Counterfeit medications are a worldwide problem.
A patient was treated with injections for anaemia, after a liver transplant. However, after eight weeks of injections, the patient was still not responding to treatment. The doctors later discovered that the medicine the patient used was counterfeit.
In another case, in February 2012 in the United States of America, a fake form of a cancer-fighting drug was circulating in the market. The counterfeiters had added salt and starch to the medicine. It had no active ingredient yet it had been used by cancer patients with no promising results.
After further investigations, the drug regulator in the US (FDA) found out that doctors had purchased the counterfeit cancer drug from unapproved suppliers, at prices below the going price.
Closer home, The United Nations Office on Drugs and Crime estimates that a third of malaria medicines used in East Asia and sub-Saharan Africa are fraudulent.The World Health Organization further estimates that up to 1 per cent of medicines available in the developed world are likely to be fraudulent. This figure rises to 10 per cent in various developing countries.
There is confusion in establishing the difference between generic and original drugs.
So, how do these medicines differ?
Generic drugs are copies of brand-name drugs that have exactly the same dosage, intended use, effects, side effects, route of administration, risks, safety, and strength as the original drug
Do generic drugs work the same way as original drugs?
Clinical Pharmacist Orangi Gavin notes that they do. “They contain the same active ingredient and provides same clinical benefit,” Dr Orangi said.
Another difference between these two types of drugs is that generic drugs cost less than their brand names counterparts. This can be attributed to the pharma laws that stipulate that the original drugs have had repeat animal and human trials that were done to demonstrate safety and effectiveness.
According to the Food and Drug Administration in the United States, a period of marketing exclusivity is given to brand-name drugs that prohibits the approval of generic drugs. Once these patents and marketing exclusivities expire, generic drugs can be manufactured.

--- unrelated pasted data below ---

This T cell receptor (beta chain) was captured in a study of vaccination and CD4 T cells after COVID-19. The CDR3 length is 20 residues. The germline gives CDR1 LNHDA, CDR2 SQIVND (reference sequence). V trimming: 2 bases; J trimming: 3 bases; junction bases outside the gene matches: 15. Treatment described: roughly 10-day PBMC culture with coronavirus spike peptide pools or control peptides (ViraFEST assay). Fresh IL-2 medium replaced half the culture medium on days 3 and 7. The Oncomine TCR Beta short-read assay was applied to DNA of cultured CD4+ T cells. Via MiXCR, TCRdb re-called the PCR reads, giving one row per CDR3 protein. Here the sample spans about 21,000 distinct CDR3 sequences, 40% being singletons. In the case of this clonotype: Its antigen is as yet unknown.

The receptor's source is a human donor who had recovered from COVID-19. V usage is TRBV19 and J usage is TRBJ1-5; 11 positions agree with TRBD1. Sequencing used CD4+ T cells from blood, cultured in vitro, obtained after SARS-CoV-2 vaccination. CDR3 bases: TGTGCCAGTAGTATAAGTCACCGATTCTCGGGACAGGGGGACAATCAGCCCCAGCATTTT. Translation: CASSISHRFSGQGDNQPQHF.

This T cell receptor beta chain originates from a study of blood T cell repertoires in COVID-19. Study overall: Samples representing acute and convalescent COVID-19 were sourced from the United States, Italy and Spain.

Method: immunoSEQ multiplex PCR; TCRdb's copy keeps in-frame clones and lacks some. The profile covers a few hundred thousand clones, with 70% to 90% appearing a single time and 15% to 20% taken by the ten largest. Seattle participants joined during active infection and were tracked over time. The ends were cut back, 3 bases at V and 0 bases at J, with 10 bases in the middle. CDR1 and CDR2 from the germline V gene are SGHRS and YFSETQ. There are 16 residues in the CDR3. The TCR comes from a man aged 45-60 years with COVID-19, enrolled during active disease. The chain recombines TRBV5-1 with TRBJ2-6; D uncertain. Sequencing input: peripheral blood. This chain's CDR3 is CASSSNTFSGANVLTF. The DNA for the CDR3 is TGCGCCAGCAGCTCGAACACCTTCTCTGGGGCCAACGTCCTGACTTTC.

Are there benefits of the generic drugs?
The availability of generics make government or household spend less on medicines without loss of quality or safety. Falsified medicines are fake medicines that are designed to mimic real medicines
How can the problem of counterfeit drugs be eliminated ?
A 2014 research paper by Dr Erwin A. Blackstone and colleagues from Temple University in Philadelphia titled, ‘The Health and Economic Effects of Counterfeit Drugs,’ offers the following recommendations;
• Increase public awareness, especially concerning Internet pharmacies
• Improve management of supply chain
• Apply stiffer fines and jail sentences for convicted sellers of counterfeit drugs
• Increase due diligence by physicians when purchasing drugs and stiffer penalties for those who knowingly provide counterfeit drugs to their patients
• Improve controls of secondary drug markets
• Improve cooperation with foreign governments regarding counterfeiting drugs
• Improve quality control by drug manufacturers to avoid drug shortages
• Encourage more voluntary cooperation from companies along the Internet chain, such as credit card companies, domain registrars, Internet service providers, and couriers
• Improve use of technology to track and trace counterfeiting drugs
• Sell drug supplies only to licensed manufacturers
• Construct Internet search algorithms so that legitimate online pharmacies appear first